I can’t say exactly why, but the variety in our world – political, cultural and economic – has always intrigued me. It may have something to do with reading National Geographic magazines as a kid and the lack of variety I saw around me in the Minnesota suburb where I grew up.
Wanting to experience and better understand variety led me to two degrees in international politics (Carleton College and Columbia University), a two-year fellowship (Japan), lots traveling and studying abroad (over 30 countries), working for a global company (including a foreign assignment in Hong Kong), a Ph.D. in international management (University of MN), and then teaching and researching here at St. Thomas.
Variety is intriguing but also challenging. In my research I try to learn how people can more effectively collaborate across boundaries like time zones, language, culture and business functions. Working in a global organization, I experienced firsthand the benefits of working across boundaries and the difficulties they present.
The focus of most of my research is work teams, because they are a very common mechanism organizations use to collaborate across boundaries and get work done. In each project, I investigate aspects of teamwork and team outcomes that are affected by variety on one or several dimensions, like nationality, gender or language.
Most research uses objective measures of diversity, but my co-authors and I have found that understanding perceptions of difference and similarity provides additional insight. For example, we found that on some dimensions perceptions of similarity shift and change as team members interact.
So, if you are a U.S. male you might start out thinking you are pretty similar to a U.S. male teammate, but find out the hard way that he procrastinates and you do not. Similarly, you might start out thinking you are quite different from your Chinese female teammate, but realize she likes to get things done ahead of time, just like you do. These findings might help us develop interventions to improve the effectiveness of diverse teams, e.g., early attention to communication about approaches to work.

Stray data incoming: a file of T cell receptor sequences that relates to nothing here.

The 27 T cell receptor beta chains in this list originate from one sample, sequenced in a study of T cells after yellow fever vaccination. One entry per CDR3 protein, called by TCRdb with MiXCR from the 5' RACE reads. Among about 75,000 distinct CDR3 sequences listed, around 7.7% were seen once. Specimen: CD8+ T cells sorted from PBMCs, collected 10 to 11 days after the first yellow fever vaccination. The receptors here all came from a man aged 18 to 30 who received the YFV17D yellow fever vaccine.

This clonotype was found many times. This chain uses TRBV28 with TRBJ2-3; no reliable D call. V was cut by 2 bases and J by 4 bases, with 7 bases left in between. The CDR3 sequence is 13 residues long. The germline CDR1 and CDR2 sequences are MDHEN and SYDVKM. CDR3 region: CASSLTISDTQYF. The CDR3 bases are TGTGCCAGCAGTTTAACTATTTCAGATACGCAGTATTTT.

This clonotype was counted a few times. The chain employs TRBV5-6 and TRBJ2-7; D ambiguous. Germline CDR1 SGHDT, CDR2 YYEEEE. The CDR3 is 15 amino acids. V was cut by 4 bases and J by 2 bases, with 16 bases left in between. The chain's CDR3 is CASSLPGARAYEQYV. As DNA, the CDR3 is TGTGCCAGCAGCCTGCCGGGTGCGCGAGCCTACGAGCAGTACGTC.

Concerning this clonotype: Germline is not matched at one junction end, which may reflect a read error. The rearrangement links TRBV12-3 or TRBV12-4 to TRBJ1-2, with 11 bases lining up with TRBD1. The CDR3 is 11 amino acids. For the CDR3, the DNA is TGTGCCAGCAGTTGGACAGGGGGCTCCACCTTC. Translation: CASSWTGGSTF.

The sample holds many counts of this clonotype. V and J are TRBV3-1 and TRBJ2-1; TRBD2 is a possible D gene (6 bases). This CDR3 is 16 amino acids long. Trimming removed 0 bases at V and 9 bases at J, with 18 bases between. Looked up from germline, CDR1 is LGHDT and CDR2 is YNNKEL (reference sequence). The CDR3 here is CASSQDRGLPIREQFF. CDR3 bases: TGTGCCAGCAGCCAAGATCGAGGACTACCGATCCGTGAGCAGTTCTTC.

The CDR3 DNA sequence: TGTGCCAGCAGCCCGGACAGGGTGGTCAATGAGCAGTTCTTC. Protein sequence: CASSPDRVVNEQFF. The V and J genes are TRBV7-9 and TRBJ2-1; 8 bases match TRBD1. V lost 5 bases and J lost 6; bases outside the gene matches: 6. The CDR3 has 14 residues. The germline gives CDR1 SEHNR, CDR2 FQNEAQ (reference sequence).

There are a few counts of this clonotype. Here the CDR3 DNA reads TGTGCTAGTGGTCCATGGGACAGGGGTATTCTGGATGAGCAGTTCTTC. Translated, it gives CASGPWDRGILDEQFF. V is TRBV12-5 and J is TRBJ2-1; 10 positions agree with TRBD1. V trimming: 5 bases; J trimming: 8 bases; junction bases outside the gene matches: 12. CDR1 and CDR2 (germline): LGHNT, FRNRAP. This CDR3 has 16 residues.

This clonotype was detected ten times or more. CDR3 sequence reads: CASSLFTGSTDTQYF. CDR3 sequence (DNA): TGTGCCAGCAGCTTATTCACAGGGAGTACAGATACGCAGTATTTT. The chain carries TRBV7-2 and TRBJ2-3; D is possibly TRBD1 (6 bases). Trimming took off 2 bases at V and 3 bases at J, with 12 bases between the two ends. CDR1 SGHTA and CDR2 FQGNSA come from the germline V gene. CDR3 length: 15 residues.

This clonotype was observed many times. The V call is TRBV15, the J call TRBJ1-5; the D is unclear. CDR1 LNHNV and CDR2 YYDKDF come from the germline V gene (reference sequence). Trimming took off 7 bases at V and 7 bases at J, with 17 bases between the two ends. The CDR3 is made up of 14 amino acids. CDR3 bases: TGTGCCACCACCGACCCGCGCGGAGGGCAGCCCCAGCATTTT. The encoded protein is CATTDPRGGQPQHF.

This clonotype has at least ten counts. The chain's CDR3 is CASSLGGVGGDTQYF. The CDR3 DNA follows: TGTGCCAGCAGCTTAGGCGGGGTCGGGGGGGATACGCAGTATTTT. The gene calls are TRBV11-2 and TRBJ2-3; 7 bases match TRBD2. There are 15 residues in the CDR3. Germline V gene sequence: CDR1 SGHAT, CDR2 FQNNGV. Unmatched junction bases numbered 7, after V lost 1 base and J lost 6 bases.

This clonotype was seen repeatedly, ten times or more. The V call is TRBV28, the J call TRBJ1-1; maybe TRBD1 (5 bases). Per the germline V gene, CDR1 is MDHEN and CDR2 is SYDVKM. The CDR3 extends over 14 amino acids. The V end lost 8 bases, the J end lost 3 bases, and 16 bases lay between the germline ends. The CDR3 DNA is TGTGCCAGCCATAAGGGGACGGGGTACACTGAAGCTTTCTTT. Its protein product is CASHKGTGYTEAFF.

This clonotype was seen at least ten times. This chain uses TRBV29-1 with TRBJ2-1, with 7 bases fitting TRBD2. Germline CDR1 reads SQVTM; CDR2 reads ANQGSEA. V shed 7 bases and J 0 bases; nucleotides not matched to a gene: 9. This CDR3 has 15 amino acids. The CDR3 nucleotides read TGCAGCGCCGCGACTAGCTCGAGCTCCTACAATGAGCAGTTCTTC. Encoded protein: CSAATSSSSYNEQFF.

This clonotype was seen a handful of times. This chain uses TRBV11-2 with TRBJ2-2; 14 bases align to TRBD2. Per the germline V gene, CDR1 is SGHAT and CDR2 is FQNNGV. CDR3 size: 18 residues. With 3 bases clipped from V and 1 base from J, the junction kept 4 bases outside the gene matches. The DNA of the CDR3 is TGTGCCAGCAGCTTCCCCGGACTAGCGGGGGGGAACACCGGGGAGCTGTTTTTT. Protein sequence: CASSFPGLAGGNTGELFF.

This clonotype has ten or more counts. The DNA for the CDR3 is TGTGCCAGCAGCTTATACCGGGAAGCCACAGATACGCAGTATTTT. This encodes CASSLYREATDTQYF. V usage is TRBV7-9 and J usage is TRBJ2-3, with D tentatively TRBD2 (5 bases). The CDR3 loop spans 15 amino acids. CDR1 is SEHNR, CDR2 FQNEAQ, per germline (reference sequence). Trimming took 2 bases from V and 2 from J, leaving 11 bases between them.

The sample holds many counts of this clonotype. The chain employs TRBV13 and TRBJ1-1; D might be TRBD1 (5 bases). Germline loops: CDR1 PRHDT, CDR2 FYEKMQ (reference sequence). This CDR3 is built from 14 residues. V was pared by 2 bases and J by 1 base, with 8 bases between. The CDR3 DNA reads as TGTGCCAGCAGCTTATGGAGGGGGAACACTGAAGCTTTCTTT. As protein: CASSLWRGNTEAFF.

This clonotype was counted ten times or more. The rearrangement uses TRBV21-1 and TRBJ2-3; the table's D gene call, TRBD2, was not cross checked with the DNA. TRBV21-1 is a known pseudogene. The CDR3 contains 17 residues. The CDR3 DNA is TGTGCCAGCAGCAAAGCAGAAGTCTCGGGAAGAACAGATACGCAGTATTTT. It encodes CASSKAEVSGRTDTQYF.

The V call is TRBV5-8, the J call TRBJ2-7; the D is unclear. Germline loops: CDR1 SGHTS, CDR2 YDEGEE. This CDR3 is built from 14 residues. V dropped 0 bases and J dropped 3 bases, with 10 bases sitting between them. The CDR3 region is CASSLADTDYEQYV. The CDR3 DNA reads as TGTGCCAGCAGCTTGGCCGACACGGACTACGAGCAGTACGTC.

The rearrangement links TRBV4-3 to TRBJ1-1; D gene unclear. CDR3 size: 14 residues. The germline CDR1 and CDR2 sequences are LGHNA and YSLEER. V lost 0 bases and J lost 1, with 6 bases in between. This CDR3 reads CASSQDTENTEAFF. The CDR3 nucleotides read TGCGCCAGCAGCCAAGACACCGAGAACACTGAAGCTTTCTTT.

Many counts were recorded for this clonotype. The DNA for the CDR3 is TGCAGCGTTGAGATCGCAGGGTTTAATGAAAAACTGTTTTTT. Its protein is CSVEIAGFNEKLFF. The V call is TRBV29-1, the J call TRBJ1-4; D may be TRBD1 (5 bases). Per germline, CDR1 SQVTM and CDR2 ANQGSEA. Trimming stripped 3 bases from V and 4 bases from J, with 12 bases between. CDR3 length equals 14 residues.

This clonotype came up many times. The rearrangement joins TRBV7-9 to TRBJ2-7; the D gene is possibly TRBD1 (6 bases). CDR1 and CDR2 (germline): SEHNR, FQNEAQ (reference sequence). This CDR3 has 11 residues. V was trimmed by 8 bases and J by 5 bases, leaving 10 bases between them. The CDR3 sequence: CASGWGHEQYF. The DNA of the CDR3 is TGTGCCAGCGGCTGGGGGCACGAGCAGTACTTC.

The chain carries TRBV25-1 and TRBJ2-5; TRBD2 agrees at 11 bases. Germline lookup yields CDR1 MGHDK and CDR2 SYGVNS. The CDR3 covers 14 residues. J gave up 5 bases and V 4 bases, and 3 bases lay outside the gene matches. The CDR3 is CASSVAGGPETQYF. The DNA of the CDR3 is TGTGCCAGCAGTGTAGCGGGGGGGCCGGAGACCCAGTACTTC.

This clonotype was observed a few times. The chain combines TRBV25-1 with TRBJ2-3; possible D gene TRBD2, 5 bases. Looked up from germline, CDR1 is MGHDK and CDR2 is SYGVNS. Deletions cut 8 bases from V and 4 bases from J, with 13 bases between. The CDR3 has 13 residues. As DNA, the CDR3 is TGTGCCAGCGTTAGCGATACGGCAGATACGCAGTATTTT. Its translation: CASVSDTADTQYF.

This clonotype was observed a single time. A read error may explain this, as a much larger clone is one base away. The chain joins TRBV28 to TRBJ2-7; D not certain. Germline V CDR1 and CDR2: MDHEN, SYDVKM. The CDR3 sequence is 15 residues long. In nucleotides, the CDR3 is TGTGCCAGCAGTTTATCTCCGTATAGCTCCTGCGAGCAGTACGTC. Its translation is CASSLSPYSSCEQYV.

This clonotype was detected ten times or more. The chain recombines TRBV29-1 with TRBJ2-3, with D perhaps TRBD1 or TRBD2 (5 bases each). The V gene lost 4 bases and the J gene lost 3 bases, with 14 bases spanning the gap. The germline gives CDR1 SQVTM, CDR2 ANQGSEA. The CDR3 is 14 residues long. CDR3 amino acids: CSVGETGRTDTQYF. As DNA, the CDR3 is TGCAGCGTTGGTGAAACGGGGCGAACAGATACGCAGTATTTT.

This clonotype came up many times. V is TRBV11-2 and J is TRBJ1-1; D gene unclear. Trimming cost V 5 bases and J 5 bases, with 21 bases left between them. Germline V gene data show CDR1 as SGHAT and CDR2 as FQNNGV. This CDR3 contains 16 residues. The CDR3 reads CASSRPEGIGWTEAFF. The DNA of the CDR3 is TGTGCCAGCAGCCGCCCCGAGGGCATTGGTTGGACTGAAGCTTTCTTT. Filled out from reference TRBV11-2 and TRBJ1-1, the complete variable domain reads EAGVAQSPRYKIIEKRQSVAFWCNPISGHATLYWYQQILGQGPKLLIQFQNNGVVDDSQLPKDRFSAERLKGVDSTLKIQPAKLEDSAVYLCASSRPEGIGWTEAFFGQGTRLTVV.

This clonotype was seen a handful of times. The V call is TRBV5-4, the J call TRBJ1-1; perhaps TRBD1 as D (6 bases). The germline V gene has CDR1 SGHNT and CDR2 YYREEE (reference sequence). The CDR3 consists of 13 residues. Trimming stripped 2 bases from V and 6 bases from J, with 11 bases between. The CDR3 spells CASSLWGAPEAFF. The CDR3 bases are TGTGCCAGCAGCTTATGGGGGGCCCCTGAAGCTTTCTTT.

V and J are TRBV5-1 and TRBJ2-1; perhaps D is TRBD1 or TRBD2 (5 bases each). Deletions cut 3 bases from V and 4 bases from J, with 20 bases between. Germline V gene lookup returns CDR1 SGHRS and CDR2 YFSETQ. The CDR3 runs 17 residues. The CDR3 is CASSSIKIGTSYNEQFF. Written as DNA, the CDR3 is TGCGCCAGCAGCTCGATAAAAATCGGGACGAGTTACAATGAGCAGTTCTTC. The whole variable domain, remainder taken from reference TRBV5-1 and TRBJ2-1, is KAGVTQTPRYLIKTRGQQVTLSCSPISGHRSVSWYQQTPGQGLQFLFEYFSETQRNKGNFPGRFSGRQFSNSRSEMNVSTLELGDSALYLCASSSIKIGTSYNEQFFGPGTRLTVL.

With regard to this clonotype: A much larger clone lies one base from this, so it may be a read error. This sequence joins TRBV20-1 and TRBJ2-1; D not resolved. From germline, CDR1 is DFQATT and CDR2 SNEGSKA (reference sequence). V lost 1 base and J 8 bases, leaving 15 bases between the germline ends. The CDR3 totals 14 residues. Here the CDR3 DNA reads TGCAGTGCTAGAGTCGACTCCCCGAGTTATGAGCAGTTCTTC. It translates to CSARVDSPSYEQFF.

In other research, I’ve investigated the role of a cross-border team experience on a person’s social network after the team has disbanded. It’s a good thing for organizations to have their members connected across geographic and functional boundaries – it helps facilitate the transfer of knowledge and best practices, and reduces redundancy. But, lots of research has found that it’s hard to connect people across boundaries because we tend to connect to people who are like us: “Birds of a feather flock together” (in social psychology we call it “homophily”). In our research we have found that a shared team experience can help people reach beyond their “flock” (or, across boundaries). We looked at advice-seeking patterns among a group of people.
As homophily predicts, in general, people sought advice from similar others. But, if people had a prior shared team experience months earlier, they were just as likely to seek advice from a team member from a different country as a team member from the same country.
These results mean that people managing global organizations might want to think about how they can strategically use teams, not only to get current tasks completed, but also to help build connections across boundaries that will benefit their organization on future tasks.
Doing research helps me cross boundaries as well – stepping outside the classroom and into organizations, talking to people and understanding issues. It also allows me to be part of a community of scholars outside St. Thomas.
Right now I have co-authors in Singapore and Germany, so we ourselves are the kind of team we are studying – those that cross time zones and have members with different native languages! The process of presenting and publishing research helps scholars from different parts of the world collaborate and build on each other’s work. For example, at a conference my co-author and I met a scholar from Germany who had read our published work and then published his own research challenging some of our assumptions. Now he is a co-author with us on two studies where together we are pushing those ideas even further.
The St. Thomas community is important, but I think it’s good for me and for my students that I’m also connected outside – to colleagues who challenge my work and teach me new perspectives.
As I’ve described in this essay, my research focuses on discovering how people can more effectively collaborate across boundaries, ultimately helping organizations succeed in achieving their goals. My teaching and service at St. Thomas has a similar focus. I teach and advise in the area of international business and I’ve served on several St. Thomas committees working on globalizing education and studying abroad.
I’m currently promoting an idea I’m calling “biculturals in our backyard” where we facilitate intercultural learning by developing deeper connections with our own urban community.
I think experiencing the wider world helps us appreciate variety and differences and at the same time discover our common humanity. In a broad sense, I want to help students learn about the world’s variety and how exciting, interesting and necessary it is to reach beyond our similar and comfortable “flock.”
From Exemplars, a publication of the Grants and Research Office.